I wandered into Leeds during lunch hour last week. I often walk in from my office. In part there's a regular excuse of a little shopping that needs doing; more truthfully, now I no longer have a dog I simply like to take the exercise.
Anyway, on this occasion I spotted the sale that was happening in the troubled HMV store, and in I went.
There's not much of a classical department in Leeds. Actually, I saw the department in Oxford a few months ago and I have to say there isn't much of one there either any more - the old basement sanctuary is, apparently, history. Life moves on. But in the limited section, I did find the recent Advent recording by the Choir of Merton College.
I have been meaning to purchase this for some time. Knowing I had a couple of long journeys coming up & time to enjoy it, I picked it up, paid for it, and took it home with me.
When I was an undergraduate at Merton the choir was a typical collection of volunteers corralled by the organ scholar into some semblance of harmony. They did a decent job. Like most Oxbridge choirs, they had a fairly solid mezzo-forte volume, not too many consonants, and a reasonably nice overall sound. A new chaplain, a new vision, and a new fundraising regime later, everything changed. A new choral foundation was born.
I suppose the new choir at Merton must be four years old. I attended the first concert they gave - and remember feeling that there was work to be done. I've not had chance to go back since.
Well, the work has been done.
First: That Advent recording is superb. From start to finish there are beautiful moments - a glorious sound matched with clear words, light and shade, and some dramatic full throttle singing when it really is needed. I was entranced particularly by the Es ist ein Ros towards the end.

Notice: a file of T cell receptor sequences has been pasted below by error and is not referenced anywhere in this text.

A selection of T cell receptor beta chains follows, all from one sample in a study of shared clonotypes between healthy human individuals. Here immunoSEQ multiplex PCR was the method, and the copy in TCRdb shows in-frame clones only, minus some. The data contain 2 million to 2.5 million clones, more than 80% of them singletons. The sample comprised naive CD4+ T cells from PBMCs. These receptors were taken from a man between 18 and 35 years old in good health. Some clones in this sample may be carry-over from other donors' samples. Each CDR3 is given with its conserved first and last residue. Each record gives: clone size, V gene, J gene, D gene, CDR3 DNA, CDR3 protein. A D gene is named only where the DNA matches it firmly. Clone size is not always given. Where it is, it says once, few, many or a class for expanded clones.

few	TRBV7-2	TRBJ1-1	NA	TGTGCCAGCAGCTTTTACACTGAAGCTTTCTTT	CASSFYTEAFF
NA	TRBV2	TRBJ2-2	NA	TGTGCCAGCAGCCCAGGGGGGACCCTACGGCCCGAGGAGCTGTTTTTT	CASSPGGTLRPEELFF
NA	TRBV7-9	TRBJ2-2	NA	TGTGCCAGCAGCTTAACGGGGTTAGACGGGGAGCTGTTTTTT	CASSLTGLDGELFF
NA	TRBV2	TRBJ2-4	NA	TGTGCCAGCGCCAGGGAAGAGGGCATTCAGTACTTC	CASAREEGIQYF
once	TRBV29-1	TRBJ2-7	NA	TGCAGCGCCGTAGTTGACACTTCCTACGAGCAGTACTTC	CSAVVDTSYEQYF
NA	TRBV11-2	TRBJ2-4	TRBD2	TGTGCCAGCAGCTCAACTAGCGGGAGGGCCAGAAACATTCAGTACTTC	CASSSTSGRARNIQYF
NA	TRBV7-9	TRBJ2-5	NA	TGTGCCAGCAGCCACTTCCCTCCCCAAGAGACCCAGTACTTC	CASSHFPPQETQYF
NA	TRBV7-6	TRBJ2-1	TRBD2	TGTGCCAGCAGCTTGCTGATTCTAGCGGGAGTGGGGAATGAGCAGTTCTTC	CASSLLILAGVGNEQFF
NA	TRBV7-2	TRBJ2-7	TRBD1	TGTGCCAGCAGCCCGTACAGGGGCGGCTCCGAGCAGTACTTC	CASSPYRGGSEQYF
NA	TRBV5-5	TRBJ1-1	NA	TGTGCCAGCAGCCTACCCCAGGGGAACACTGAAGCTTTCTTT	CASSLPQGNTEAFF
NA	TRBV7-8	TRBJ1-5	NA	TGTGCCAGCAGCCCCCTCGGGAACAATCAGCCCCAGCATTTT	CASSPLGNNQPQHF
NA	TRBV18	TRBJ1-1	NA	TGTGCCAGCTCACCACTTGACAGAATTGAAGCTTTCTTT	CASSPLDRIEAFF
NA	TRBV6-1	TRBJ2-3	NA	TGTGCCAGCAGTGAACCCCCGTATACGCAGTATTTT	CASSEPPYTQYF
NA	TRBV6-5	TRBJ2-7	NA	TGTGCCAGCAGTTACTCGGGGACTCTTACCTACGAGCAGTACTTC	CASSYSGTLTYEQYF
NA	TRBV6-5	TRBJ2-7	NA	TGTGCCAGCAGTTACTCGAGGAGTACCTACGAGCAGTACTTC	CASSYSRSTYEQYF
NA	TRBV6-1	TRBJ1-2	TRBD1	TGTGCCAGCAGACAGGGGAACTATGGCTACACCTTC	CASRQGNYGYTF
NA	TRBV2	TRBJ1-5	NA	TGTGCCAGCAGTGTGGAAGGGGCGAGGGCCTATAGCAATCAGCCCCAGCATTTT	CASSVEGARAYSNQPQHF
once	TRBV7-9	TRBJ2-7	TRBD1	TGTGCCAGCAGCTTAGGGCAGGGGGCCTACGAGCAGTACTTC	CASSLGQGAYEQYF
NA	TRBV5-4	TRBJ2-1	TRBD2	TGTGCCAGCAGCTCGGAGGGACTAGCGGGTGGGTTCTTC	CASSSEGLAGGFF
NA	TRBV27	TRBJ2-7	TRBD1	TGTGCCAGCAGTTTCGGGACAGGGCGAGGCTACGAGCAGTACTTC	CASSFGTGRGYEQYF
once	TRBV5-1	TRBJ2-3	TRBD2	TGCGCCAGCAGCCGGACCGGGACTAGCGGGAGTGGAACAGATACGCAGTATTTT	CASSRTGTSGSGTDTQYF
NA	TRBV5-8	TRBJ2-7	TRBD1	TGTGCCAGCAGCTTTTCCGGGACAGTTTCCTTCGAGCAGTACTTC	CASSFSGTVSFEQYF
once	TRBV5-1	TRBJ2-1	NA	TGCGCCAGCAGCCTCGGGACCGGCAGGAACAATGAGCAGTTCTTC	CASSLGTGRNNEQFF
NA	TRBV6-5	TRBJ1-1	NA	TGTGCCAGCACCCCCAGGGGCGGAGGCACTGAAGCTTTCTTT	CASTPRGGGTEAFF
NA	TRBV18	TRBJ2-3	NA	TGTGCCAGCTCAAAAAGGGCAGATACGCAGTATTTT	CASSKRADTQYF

And this weekend, being close by, I did make it back. I actually went to chapel for the first time in donkeys years to attend a service.
The music included the Howells Collegium Regale Mag & Nunc, performed gloriously. The final crescendo on each 'Amen' was thrilling. The Rutter Hymn to the Creator of Light was new to me (click this link for a Kings Cambridge version) and again excellent. The sort of music, throughout, that Evensong is all about - you bathe in it, and come out feeling cleansed by the experience.
Unlike Kings, of course, this is a mixed voice choir. Think Trinity Cambridge. And really, do think Trinity. That good. There were a couple of folk with colds & I was told they weren't quite on form - well, they were terrific. In no time flat they have gone from 'in need of work' to right up in the top reaches of college choirs. The beauty of a Psalm chanted with spoken rhythms, words falling away and not all sung with equal emphasis, yet almost every consonant crystal clear - goodness, that was special.
If I could ask for one thing more, it would be for some really quiet singing to be in there somewhere. The magic of all those voices producing hushed awe and deep restraint, contrasted with the volume and power that flashed at us from time to time - that would be the complete deal. I don't think we got close to that tonight. Mezzo piano was lovely, pianissimo never quite came.
A good choir reveals a good choir master. Benjamin Nicholas clearly is that and more. And hats off too to the chaplain, Simon Jones, for driving this project. It is transformational. As a Mertonian, and as a musician, it was a joy to be in that place and to experience that service. Importantly, as a Christian, though all these thoughts were around and having their place in my mind, ultimately they were actually secondary:
Merton College Choir provide simply superb traditional Anglican evensong worship. If that's what helps draw you close to God, then go and enjoy. You are in for a musical and spiritual treat. I hope to be back again soon.